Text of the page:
By Jim Korkis
Disney Historian Jim Korkis goes up into his imaginary attic to rummage around his archives and often stumbles across an unusual story about Walt Disney World. Those who have met me know that I take real joy in talking about Walt Disney.
However, when the conversation turns to Walt Disney World, I have equal passion in talking about Walt’s older brother, Roy, who dedicated Walt Disney World in October 1971 at the age of seventy-eight years old.
Roy tamed a swamp land in Florida into a vacation destination in order to fulfill his late brother’s dream and was a truly remarkable man.
I suspect most readers know that Roy has his name on a window above the Confectionery on Main Street at the Magic Kingdom and in Town Square, there is a statue sculpted by Disney Legend Blaine Gibson of Roy and Minnie Mouse sharing a park bench.
However, I don’t think many readers know there is a hidden Roy Disney tribute that was at WDW from the very beginning and still resides prominently but generally unknown on WDW property. The story starts and ends in Japan.
Emperor Hirohito of Japan was a huge fan of Mickey Mouse. He was given a Mickey Mouse watch as a gift during his special tour of Disneyland in 1975. For years, even on formal occasions, His Majesty was observed wearing the watch. In 1979, there was panic when the watch stopped ticking, and a concerned palace chamberlain rushed it to Tokyo experts specializing in American timepieces.
This situation was of such national concern to both Hirohito and the people of Japan that it was reported in “Time” magazine in its September 18, 1979 issue. Fortunately, the watch merely required a new battery.
When Walt Disney World opened in 1971, two Japanese companies were investigating the possibilities of having a Disneyland in Japan. Official formal talks with lawyers began in 1974 with a contract finally being signed in 1979.
To help cement the friendship between Japan and Disney, Emperor Hirohito personally presented to Roy O. Disney, for the dedication of the Magic Kingdom, a Japanese lantern to light the way to success and happiness.
No, it wasn’t a paper lantern. There are many, many different kinds of Japanese lanterns. This one was a Toro.
Toro are usually a stone lantern used to illuminate the grounds of Buddhist temples, Shinto shrines, Japanese gardens and other locations that are steeped in tradition. The hollowed out top piece is where a candle or oil lamp is placed. The most famous of these lanterns are the several thousand lining the entry to Nara Prefecture’s Kasuga Shrine.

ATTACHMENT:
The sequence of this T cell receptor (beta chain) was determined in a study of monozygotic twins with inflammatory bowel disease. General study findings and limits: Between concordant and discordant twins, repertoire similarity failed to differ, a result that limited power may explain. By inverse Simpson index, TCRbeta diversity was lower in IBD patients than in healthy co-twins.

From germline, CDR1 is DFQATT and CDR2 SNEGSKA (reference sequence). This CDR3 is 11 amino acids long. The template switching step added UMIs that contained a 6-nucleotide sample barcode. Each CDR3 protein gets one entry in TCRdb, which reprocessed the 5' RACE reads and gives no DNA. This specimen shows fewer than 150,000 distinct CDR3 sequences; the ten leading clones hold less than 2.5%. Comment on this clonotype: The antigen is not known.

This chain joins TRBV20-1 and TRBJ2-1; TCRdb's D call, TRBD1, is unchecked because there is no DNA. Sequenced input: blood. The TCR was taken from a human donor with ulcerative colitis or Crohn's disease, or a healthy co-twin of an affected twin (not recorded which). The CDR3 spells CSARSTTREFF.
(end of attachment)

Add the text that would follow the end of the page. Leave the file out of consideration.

For almost ten years, the gift was on display, without any placard, at the Polynesian Resort. However, with the opening of Epcot’s World Showcase with a Japan Pavilion (as well as the construction of Tokyo Disneyland only a year from completion), the stone lantern was moved to the Japan Pavilion, right opposite the structure at the entrance that was inspired by the eighth-century pagoda found at Horyuji Temple in Nara.
The deer on the side of the lantern represents the famous Nara Deer Park adjacent to the shrine.
When I asked one of my Imagineering friends why there was no placard sharing this story, he replied without hesitation that “it is a story of the Disney parks but not of the story of Japan we are trying to represent”. However, I did notice the next year at the Epcot Flower and Garden Festival that a placard with the story did temporarily appear although it has seemed to have disappeared once again.
Thousands of guests pass the lantern every day without realizing its story but now you won’t be one of them.
Full features from the Walt Disney World Chronicles series by Jim Korkis can be found in the AllEars® Archives: http://allears.net/ae/archives.htm
Jim Korkis is an internationally respected Disney Historian who has written hundreds of articles about all things Disney for more than three decades. As a former Walt Disney World cast member, his skills and historical knowledge were utilized by Disney Entertainment, Imagineering, Disney Design Group, Yellow Shoes Marketing, Disney Cruise Line, Disney Feature Animation Florida, Disney Institute, WDW Travel Company, Disney Vacation Club and many other departments.
He is the author of two new books, available in both paperback and Kindle versions on Amazon.com:
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